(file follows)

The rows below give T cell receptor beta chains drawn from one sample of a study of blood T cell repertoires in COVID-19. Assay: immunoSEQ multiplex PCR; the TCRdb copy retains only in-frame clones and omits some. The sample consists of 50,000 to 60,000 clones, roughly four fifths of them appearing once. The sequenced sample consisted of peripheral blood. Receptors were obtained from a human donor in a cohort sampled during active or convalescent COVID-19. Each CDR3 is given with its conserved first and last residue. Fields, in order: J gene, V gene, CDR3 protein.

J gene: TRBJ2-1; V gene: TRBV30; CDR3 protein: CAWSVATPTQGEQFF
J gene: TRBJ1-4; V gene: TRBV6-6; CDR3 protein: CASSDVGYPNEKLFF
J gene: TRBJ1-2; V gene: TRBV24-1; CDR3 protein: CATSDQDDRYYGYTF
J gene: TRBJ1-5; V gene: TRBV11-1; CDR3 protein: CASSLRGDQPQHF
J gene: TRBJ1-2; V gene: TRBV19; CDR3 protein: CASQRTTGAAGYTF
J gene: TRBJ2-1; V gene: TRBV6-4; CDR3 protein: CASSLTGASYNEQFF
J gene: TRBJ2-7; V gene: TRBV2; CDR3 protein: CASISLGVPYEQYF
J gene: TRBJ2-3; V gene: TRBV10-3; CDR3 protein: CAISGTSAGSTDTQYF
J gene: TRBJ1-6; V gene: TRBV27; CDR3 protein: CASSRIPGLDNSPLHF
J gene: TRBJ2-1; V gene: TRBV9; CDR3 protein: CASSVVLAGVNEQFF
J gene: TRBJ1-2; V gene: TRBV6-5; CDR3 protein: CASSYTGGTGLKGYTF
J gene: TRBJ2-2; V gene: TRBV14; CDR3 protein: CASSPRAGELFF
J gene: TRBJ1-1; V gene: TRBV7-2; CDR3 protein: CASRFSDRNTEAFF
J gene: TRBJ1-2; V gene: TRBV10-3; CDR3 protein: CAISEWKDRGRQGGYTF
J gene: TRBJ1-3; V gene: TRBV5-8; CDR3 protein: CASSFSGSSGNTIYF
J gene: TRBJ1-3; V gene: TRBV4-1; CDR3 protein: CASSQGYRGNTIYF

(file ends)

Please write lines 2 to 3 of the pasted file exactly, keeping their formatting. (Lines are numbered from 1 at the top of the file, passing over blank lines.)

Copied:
J gene: TRBJ2-1; V gene: TRBV30; CDR3 protein: CAWSVATPTQGEQFF
J gene: TRBJ1-4; V gene: TRBV6-6; CDR3 protein: CASSDVGYPNEKLFF